(Photo courtesy: Getty Images)

JOPLIN, Mo. — The collage of autumn colors that consumes Missouri’s trees each fall is what many look forward to seeing this time of the year. The cooler days and even cooler nights of a typical fall season are a welcome relief to the scorching heat of summer.

But that transition from lush greens to fall’s brilliant reds, oranges, and yellows, may not be so brilliant this year. MU Extension horticulture educator and field specialist Patrick Byers says most of the blame is placed on the type of weather we’ve experienced in the midwest this year — starting with those scorching summer months.

“Bringing a healthy canopy of foliage into the fall is the first step in having a good fall color. Since a good majority of Missouri saw drought conditions at the end of the summer season, there’s a good chance that has negatively impacted the health of the leaves. Coming off of a drought, often times trees are stressed, and just the drought itself can lead to early leaf drop and more muted color,” said Byers.

According to the Missouri Department of Natural Resources (DNR), abnormally dry conditions extended through summer 2023, especially in southern Missouri — and drought conditions have only declined. The DNR reports 85% of the state is currently experiencing drought, with 10% experiencing extreme drought.

The U.S. Drought Monitor (USDM) identifies areas in drought and labels them by intensity. The map uses four categories of drought, from D1 — the least intense — to D4, the most. It also highlights areas with no drought and uses the D0 category to indicate abnormally dry areas that could be entering or recovering from drought.

“I think we’re seeing the consequences in the more muted fall colors. Here lately, I’ve seen a lot of browns when it comes to leaf color, particularly with the oaks. It’s been a transition from green to brown. I think we can say is a direct impact of drought,” said Byers.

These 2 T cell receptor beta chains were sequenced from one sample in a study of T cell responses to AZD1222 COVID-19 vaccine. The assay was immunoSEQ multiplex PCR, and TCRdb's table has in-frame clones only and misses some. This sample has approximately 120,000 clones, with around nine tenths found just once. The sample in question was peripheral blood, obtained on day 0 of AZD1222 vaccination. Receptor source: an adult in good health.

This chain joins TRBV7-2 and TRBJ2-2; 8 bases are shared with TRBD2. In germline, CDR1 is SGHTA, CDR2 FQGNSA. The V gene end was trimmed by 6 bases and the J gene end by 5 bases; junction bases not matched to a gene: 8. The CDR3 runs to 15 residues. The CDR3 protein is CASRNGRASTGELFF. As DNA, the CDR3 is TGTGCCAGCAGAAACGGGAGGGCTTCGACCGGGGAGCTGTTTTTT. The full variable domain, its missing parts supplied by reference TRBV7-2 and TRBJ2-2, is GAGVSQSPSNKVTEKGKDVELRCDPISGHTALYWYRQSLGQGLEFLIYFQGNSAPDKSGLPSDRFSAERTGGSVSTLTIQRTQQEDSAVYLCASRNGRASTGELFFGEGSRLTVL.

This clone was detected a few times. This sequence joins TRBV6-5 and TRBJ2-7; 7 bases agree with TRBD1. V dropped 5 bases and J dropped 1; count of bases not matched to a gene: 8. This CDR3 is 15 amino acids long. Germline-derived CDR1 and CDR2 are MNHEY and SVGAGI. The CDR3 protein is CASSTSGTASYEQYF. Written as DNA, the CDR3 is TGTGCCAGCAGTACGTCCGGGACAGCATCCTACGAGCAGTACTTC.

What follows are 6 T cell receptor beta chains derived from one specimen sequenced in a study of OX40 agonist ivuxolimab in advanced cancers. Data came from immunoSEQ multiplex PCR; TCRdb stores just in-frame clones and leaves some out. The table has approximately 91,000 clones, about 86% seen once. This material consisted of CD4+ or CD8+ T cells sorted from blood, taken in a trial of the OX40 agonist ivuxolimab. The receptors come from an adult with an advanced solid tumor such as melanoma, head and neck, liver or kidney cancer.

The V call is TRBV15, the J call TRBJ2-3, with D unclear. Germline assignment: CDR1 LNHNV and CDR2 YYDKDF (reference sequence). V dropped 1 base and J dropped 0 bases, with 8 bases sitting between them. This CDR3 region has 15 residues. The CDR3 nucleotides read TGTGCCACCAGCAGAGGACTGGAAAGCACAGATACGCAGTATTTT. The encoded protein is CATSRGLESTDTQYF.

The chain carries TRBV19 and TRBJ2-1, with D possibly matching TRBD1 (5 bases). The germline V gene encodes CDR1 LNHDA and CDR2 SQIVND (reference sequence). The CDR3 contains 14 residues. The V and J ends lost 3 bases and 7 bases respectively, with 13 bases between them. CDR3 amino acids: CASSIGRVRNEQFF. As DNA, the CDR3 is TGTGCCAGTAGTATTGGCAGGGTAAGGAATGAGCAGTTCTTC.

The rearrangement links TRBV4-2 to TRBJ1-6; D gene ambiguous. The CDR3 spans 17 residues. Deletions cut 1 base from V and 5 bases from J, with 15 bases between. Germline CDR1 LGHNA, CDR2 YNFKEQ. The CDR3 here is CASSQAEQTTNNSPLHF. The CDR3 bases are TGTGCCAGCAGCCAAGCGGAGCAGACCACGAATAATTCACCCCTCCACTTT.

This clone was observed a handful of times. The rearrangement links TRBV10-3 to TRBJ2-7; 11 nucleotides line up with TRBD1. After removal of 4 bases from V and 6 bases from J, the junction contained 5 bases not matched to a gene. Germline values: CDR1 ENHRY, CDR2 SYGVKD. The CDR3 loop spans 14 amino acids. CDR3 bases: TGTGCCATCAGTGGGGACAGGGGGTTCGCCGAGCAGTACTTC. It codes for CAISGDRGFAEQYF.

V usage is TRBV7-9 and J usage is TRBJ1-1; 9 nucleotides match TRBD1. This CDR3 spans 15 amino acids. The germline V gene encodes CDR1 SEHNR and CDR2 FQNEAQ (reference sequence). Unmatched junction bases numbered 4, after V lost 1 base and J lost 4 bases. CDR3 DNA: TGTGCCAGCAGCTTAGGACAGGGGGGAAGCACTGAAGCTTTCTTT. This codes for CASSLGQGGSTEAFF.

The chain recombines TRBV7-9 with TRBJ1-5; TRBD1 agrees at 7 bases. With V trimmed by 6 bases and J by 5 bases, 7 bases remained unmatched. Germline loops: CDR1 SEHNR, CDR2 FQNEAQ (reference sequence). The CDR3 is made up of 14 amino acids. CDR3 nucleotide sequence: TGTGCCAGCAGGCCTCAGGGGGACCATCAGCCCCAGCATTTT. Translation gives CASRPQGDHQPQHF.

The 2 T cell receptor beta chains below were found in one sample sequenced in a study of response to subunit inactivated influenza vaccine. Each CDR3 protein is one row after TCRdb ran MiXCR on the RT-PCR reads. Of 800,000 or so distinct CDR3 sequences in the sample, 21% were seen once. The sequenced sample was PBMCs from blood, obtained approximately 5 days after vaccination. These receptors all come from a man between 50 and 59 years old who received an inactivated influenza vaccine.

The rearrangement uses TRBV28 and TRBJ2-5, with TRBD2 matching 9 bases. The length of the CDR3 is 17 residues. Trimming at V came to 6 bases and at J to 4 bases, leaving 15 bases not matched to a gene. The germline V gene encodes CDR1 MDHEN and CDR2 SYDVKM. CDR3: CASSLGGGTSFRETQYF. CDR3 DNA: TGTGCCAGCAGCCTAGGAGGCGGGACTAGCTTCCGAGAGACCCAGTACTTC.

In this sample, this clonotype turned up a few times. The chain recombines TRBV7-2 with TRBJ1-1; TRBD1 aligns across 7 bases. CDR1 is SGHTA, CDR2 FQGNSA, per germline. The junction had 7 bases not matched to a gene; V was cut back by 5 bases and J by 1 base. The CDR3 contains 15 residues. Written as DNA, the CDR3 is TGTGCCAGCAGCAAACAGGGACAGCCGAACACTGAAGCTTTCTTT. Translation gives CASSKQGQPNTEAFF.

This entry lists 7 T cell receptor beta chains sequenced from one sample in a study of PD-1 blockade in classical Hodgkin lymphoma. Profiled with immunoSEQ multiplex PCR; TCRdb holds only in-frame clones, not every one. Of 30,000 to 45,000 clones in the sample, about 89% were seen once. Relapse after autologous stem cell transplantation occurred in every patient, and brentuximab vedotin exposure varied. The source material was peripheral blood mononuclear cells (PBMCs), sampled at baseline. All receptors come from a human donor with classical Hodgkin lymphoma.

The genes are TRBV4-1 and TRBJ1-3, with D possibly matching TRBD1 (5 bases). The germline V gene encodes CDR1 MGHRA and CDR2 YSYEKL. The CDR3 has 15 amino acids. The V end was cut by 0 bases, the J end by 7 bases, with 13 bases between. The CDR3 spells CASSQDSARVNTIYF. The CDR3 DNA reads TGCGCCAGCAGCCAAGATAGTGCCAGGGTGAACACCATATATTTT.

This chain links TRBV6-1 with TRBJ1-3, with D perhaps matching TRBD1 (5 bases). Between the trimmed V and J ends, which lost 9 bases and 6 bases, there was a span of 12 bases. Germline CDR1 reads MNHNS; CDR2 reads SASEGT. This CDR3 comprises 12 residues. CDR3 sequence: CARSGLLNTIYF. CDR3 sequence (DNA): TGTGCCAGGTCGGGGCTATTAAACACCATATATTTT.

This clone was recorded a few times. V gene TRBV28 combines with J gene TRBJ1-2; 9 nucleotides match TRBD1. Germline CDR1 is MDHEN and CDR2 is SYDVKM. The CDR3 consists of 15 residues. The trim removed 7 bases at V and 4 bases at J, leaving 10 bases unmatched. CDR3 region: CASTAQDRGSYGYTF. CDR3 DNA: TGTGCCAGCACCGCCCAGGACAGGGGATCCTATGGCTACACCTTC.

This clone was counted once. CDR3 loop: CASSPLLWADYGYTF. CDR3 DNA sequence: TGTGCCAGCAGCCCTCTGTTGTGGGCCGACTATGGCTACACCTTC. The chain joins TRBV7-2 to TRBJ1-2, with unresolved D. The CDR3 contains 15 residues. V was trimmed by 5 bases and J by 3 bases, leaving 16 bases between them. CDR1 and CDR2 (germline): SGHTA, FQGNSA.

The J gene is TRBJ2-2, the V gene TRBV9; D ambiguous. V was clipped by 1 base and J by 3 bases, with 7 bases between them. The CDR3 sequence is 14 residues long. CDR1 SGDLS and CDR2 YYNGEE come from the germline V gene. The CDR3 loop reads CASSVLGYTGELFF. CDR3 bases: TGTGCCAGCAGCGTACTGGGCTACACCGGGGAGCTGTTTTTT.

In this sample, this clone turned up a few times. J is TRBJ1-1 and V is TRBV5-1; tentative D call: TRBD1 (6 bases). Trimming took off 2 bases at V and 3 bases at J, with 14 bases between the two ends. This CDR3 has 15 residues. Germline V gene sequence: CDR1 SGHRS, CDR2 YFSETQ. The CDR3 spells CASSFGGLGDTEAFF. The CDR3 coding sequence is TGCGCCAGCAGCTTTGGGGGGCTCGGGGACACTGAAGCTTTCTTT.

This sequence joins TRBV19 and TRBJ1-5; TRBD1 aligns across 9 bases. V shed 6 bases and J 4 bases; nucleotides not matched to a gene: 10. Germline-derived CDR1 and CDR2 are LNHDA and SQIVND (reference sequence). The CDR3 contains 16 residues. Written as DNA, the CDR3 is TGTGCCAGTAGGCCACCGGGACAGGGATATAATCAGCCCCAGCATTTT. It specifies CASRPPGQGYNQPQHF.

| How To Keep Your Mums Blooming As Temps ‘Fall’ >

But, it’s not just the lack of rain that determines fall foliage color and intensity. Cool evening temperatures play a big role when it come to color change. So far this season, low temperatures in the Show-Me State haven’t been that low.

Pat Guinan, state climatologist with the University of Missouri Extension, says Missouri’s minimum average temperature in September was 63.8 degrees. That’s 7.4 degrees above average. In fact, the low temperatures last month set a state record. But, it’s not all bad news for those looking for the vibrancy in Missouri’s fall foliage.

“While September was warm, the first few weeks of October we had lows in the 40’s. That’s key to getting the brighter colors of fall foliage,” said Meteorologist, Ray Foreman.

“One of the cool things about Missouri is that we have such a diverse forest that there’s a good chance for color every year, and some years, there’s a chance for just amazing, awesome fall foliage color,” said Byers.

| When Should You Take Down Hummingbird Feeders? >

According to Byers, the majority of Missouri should see fall foliage peak in color between now and October 31st.

“Fall color moves from north to south, and from west to east. Right about, central Missouri to southeast Missouri is peaking, and southwest Missouri is not going to be far behind. In the next week to 10 days — assuming your part of the state did receive some timely rainfall, the fall colors should be beautiful,” said Byers.

As for fall’s brilliant reds, oranges, and yellows, Byers says that will be hard to come by for the majority of the state this year.

“In general, I think that it is going to be a short season of color and I think that it will be more muted than what you would expect to see during a really good year,” said Byers.